So it’s interesting that he murders his father and lets Eva live. And in return, Eva visits Kevin in his jail cell, one year after the massacre at the high school, and embraces him with all the love she can muster. What’s fascinating is that these evil deeds he’s done, which are heinous and abominable, Eva looks past them. All she’s ever wanted was her child’s love, his attention, and his need for her. And she’s there at the very end when he has no one. Eva accepts him as a murderer of her daughter and husband, as love as he finally loves her. 


Mikey Holt - Mikey  (Kills: 9)

This film was such an interesting find for me. 1992’s Mikey is cataloged as a Video Nasty after it was panned by critics for being too violent and too impressionable on young viewers. The film was pulled by the British Board of Film Classification, although the trailer was approved earlier that year. The cause for the pull of the film was due to the murder of James Bulger. Bulger was savagely murdered by two young boys who shared that they got the idea for such acts from Child’s Play 3. Under pressure from police psychologists, then acting head censor, James Ferman decided to not let the film pass in 1996. 

The film opens with Mikey starting a fire in the basement of his home, as his foster mother scolds him for starting the fire, he blames his foster sister Beth. His response to catching the blame is to drown Beth in a pool, electrocute his foster mother, and murder his foster father with a baseball bat. Mikey racks up six other murders throughout the film. But there’s one through line as he bounces from family to family…..He’s just too cute to be a killer. Kindchenschema at its finest! The only two people that suspect him as something sinister are the teacher and principal and they bite it as soon as they suspect….which is very Rhoda Penmark of him. You can catch this on Tubi as we speak. And I wanna approach our last Beast with care and caution as we all know…..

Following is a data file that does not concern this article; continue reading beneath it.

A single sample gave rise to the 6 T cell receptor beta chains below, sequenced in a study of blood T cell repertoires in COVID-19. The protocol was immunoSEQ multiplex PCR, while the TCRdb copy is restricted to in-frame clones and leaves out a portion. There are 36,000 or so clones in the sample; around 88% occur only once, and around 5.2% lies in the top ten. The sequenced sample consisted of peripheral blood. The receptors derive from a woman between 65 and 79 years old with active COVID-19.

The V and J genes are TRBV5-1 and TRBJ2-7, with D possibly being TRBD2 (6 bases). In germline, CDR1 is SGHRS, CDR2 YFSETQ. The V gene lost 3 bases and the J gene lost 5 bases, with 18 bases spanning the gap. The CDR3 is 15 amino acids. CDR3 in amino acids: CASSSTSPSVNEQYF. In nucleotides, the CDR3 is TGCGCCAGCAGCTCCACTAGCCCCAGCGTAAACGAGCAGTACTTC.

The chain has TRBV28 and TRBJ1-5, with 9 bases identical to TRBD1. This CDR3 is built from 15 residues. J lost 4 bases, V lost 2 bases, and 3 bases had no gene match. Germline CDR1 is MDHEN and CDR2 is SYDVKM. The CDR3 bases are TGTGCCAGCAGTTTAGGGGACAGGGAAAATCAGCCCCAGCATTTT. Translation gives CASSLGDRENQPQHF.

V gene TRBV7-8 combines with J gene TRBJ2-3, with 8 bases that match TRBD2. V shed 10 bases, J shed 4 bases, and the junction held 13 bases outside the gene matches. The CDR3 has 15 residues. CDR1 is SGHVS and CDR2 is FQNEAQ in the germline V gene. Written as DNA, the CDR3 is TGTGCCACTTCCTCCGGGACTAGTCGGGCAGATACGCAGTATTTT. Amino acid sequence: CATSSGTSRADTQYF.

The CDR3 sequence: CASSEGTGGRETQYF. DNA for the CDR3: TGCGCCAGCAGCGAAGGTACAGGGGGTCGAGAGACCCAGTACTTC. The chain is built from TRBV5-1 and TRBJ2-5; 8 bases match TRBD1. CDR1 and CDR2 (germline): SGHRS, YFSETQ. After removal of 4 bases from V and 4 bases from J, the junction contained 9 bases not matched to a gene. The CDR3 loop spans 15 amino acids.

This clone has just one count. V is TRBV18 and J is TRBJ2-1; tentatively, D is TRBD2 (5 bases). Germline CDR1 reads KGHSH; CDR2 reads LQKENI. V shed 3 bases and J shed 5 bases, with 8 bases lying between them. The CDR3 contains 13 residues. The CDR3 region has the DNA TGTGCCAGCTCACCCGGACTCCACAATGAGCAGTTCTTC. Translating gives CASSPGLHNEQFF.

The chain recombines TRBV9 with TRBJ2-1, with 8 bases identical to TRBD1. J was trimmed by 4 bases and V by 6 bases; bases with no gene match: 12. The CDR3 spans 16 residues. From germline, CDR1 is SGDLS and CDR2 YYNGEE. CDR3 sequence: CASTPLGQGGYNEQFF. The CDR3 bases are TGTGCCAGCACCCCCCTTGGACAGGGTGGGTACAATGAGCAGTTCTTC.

Esther - Orphan  (Kills: 9)

Not a child! But here’s where that Kinderschema trait rears its head even further – mix that cuteness, that helplessness, that cherubic nature and dowse it with a horrific back story and a heap of pity and that’s what we get here with Orphan, and we can see how this film, based on a true story, came to be. 

Not only has she weaseled her way into families (very Mikey and brain wonders if there’s a connection there), she’s thought to have killed her last adoptive family, she’s bludgeoned the head nun of her last habitat, the local orphanage, and is hell-bent on destroying The Coleman’s as well.

Esther is a bit of a quandary because, with all the trapping of the pigtails, the dress, and the mannerisms, she still can’t quiet the very adult nature of herself. Her knowledge of sex, and her quick temper, all red flags yet still The Colemans believe they can “Make it work” and to Kate, she must because she’s already positioned as damaged goods at the end of the film. With the miscarriage, and the alcoholism, Kate needs this to work, so she’s the first one to spot the cracks in the foundation. Just bad news for The Colemans.


Let's take a look at the Bearers of Bad News….


Gage Creed - Pet Semetary  (Encounters that ended in Death: 2)

Gage is a tragic case a hit and run. The Creeds were told of the dangers of the road in front of their home and the degradation of the soil in Pet Semetary but we chose to buy the house and rebury the child. When Gage is reanimated, dressed in his funeral garb, his mother Rachel loses it and rushes to embrace him.

I cannot imagine the pain of losing a child and the overwhelming willingness to see their face again, to hold them again, which is all Gage needs to turn the tables. He murders his mother, and his neighbor and attempts to kill his father, Louis, but is thwarted by the lethal needle, putting him down for good. Why he tries to “get it right” with Rachel, we’ll never know.


Ashley Oswalt - Sinister  (Encounters that ended in Death: 3)

Unlike the Lutzs of Amityville, the Oswalt family had zero inkling that their new home once belonged to The Stephenson family, killed one year earlier. After learning this, the patriarch, Ellison, short on material for a new book, decides to use this awful tragedy as fodder and to get to the bottom of the whereabouts of the missing fifth Stephenson child, Stephanie.